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Just got back from a fun event at Square Room in Seattle (pictured above). It was a fundraiser put on by Square Room owners, artists and friends Brian McGuffey and Leif Holland, to support Heirloom, an independent film about a mother, a son, and Huntington's disease.
Several artist friends contributed works to the show, with portions of the sales proceeds benefiting the upcoming film. The filmmaker, Ben Weber, [singlepic id=442 w=260 h=240 float=left] was in attendance and graciously posed for this photo with future me (seriously, I can't look this old already, can I?). Ben has appeared in several movies and TV shows including a recurring role on Sex and the City. He also can boast having appeared as one of the original Geico Cavemen. Too awesome! We are standing in front of my piece, Champagne, which is still available at Square Room (so far as I know) and will still benefit the movie if purchased. Some pieces sold at the event but many are still for sale if you are in the area and would like to benefit two great causes: Heirloom, and the artists who support it.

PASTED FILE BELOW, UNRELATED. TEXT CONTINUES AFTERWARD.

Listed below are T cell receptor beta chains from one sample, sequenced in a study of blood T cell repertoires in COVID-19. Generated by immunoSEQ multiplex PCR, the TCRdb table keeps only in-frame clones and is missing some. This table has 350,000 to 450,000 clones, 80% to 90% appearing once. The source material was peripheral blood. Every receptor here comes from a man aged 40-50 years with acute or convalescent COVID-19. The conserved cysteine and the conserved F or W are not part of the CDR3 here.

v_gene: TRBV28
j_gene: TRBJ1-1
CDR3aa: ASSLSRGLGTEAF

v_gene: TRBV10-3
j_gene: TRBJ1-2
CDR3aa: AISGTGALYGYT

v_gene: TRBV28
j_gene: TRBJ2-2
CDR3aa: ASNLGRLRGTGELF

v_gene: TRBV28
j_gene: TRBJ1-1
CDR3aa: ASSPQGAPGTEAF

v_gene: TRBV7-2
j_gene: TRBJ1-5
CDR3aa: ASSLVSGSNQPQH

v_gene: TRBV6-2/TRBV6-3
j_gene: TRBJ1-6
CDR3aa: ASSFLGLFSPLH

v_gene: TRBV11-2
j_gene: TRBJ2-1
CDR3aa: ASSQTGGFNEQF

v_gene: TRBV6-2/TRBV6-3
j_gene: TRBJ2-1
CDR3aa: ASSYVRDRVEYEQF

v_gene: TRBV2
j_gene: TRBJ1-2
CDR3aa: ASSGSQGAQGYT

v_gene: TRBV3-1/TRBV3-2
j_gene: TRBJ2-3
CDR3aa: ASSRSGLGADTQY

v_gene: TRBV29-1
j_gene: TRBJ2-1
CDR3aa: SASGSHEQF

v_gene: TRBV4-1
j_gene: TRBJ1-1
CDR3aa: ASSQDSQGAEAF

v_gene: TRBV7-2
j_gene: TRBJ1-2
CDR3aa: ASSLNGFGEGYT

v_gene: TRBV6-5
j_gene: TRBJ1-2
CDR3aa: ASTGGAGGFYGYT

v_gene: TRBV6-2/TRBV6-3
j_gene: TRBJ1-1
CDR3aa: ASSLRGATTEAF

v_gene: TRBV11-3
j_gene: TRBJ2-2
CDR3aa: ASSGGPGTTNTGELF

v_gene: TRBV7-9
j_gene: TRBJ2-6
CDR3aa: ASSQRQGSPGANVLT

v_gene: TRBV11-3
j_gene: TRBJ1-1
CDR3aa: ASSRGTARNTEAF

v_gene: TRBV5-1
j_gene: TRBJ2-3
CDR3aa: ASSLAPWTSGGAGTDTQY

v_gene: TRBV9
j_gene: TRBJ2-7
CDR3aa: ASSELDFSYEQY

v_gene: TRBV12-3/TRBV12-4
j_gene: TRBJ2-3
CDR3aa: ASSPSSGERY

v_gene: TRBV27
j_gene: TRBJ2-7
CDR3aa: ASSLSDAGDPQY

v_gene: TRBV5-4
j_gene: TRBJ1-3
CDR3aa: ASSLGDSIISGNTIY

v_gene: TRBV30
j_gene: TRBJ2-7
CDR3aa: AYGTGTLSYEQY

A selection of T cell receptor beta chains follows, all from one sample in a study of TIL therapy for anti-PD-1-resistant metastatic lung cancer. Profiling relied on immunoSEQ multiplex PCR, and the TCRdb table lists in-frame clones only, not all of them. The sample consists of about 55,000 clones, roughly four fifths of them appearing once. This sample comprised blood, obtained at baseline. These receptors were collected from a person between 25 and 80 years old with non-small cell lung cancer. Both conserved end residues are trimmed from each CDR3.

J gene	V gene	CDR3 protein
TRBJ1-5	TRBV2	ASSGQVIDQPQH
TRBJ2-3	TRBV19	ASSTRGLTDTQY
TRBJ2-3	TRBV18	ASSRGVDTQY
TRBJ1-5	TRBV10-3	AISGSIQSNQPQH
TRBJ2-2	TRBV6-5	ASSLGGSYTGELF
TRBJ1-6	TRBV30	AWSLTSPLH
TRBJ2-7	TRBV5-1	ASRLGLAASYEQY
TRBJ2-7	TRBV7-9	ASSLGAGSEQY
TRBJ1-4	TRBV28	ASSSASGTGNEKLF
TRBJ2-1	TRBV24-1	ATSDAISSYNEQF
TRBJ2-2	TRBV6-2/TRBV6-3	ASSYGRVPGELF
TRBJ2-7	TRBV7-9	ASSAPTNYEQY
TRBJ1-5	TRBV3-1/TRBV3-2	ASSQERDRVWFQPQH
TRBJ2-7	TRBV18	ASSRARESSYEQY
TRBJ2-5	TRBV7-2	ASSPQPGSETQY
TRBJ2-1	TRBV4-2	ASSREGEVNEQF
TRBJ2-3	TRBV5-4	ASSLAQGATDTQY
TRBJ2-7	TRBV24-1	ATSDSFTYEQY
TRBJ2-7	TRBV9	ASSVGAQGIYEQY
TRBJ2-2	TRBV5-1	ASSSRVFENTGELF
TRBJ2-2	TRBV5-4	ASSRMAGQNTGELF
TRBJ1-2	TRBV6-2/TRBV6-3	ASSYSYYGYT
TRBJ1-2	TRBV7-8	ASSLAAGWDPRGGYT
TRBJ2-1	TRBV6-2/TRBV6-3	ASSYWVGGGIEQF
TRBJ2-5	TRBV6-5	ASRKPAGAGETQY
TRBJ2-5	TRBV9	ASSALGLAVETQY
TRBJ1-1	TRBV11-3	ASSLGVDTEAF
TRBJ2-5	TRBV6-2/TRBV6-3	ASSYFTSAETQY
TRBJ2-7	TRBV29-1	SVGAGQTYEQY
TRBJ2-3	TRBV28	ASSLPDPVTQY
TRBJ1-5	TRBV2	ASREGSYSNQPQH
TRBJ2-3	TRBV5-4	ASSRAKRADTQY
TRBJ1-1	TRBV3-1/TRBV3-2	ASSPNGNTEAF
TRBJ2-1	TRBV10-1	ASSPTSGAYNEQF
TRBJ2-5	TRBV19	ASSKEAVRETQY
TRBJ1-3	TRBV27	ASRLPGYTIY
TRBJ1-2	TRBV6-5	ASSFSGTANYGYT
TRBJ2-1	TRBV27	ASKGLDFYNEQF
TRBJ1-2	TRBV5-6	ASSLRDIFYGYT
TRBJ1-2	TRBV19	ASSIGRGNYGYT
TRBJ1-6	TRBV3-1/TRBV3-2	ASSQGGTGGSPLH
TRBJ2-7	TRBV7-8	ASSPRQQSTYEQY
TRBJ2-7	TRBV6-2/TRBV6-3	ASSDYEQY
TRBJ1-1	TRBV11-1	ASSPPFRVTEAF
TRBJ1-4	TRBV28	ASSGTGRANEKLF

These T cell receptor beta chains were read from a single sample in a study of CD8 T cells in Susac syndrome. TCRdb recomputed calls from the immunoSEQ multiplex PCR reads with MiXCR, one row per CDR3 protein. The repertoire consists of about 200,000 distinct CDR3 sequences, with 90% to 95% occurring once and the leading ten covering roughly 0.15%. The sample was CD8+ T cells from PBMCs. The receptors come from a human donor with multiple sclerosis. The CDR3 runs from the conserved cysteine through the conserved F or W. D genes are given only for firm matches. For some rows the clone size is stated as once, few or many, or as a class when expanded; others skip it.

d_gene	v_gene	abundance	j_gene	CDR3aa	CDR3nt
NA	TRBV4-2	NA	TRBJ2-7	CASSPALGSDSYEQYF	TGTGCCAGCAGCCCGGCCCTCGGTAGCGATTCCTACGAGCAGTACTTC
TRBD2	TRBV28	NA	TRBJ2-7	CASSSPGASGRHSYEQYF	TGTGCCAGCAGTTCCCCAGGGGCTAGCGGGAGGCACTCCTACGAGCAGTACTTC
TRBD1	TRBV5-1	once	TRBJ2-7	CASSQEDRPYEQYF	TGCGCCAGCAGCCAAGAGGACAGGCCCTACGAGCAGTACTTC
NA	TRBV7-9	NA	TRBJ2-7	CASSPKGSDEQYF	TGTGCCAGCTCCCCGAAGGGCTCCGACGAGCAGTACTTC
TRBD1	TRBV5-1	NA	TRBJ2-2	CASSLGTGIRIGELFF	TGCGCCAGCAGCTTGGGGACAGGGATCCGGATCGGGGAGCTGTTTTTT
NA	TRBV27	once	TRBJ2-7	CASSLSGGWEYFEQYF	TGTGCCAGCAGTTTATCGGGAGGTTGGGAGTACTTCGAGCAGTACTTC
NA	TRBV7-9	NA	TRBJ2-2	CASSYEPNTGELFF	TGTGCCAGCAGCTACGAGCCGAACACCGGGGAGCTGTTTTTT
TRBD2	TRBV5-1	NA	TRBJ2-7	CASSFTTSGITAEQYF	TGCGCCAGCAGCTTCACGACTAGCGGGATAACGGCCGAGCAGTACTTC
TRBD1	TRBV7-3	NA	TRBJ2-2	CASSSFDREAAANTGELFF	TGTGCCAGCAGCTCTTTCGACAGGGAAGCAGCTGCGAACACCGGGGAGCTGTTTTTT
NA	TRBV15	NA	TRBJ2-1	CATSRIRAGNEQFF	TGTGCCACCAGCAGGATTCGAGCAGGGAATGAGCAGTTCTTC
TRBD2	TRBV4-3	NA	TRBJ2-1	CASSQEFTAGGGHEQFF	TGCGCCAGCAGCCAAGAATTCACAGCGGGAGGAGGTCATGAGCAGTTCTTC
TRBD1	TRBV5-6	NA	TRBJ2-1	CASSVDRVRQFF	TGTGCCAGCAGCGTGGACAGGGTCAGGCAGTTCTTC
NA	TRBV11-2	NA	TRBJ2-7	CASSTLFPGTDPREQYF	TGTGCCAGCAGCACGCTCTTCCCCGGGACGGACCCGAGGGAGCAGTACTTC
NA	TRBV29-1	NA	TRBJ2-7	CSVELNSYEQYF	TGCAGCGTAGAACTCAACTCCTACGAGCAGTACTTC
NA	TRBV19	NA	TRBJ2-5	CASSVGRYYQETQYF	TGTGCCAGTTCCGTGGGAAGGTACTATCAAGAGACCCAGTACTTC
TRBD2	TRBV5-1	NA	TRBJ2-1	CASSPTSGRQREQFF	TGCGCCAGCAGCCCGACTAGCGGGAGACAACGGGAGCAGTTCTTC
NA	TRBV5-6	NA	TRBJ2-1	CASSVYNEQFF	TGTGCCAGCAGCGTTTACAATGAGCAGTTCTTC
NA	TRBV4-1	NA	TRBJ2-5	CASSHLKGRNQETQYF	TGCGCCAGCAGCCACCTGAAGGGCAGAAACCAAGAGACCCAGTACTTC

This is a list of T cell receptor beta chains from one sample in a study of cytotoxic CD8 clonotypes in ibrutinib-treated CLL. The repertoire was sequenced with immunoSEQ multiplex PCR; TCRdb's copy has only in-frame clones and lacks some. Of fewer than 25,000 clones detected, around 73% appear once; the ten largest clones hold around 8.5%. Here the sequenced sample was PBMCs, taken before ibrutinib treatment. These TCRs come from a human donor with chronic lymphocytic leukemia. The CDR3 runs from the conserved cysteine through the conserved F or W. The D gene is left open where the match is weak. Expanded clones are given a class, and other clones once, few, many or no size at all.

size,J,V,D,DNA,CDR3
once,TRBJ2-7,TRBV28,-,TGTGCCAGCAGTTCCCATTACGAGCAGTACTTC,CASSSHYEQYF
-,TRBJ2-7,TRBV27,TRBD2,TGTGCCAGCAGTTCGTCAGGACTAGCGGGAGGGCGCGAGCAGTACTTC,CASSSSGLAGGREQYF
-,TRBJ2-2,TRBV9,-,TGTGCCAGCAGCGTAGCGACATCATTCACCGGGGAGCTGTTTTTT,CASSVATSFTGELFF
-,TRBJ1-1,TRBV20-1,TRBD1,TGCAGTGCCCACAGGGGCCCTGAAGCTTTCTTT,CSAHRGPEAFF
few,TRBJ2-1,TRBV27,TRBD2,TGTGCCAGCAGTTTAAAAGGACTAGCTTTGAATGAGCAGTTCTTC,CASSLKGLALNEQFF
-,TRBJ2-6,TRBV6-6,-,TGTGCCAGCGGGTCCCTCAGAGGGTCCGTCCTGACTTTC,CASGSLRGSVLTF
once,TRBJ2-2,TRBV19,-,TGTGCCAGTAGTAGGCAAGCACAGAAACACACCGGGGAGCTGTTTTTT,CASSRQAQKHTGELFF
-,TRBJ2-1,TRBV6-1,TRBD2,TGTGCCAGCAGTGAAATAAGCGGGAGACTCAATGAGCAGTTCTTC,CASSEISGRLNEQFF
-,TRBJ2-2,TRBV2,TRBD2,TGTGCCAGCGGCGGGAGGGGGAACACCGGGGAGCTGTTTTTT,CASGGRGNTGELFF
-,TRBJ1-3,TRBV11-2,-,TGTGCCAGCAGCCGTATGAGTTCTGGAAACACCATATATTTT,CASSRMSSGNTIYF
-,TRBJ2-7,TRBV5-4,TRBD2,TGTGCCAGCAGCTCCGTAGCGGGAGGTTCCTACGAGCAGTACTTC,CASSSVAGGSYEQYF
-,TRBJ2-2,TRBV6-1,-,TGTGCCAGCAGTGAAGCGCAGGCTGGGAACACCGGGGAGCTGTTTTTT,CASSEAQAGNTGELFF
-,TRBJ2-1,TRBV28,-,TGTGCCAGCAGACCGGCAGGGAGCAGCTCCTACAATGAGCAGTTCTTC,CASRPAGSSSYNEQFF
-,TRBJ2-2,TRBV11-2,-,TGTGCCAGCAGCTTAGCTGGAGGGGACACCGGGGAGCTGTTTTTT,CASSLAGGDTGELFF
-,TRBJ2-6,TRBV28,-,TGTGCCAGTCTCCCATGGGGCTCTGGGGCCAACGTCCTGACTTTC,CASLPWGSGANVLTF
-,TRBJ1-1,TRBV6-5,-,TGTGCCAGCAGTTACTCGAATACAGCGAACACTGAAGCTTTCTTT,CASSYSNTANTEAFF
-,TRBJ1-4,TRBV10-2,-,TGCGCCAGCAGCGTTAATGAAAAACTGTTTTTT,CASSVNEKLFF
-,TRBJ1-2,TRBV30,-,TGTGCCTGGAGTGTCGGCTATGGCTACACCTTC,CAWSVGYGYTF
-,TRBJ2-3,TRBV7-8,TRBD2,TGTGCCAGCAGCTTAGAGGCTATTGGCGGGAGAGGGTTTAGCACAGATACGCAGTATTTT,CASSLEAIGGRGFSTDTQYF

910 E Pike Street
206 499 3294
For a more info and a synopsis of Heirloom, read on...
From the promotional newsletter:
Heirloom Art Show is a fundraiser for the production of an independent film written and to be directed by Ben Weber.
10+ great artists have come together for one show to help fund production of this movie.
The film will begin shooting in Western Washington on March 18, exactly six months from the day of this event.
Heirloom is a humorous look at a son who goes home to "ground" his own mother. The mom, Kitty, suffers from a rare disorder called Huntington's Disease that ravages the mind and body, much like Parkinson's. Kitty's greatest thrill in life is driving the 0.6 miles to the store and back everyday. Kitty's son, David, takes away her keys and makes her life miserable after she runs over a neighbor's mailbox. What Kitty doesn't know is that David has recently taken the test of HD but can't bring himself to learn the results.
Heirloom is more than a just a weepy disease movie. It's about fate and the choice we now have in the age of genetic testing -- to know, or not to know. That's the dilemma facing David and the reason why he treats his mother so harshly.
We all fear ending up like our parents; David might not be able to avoid it.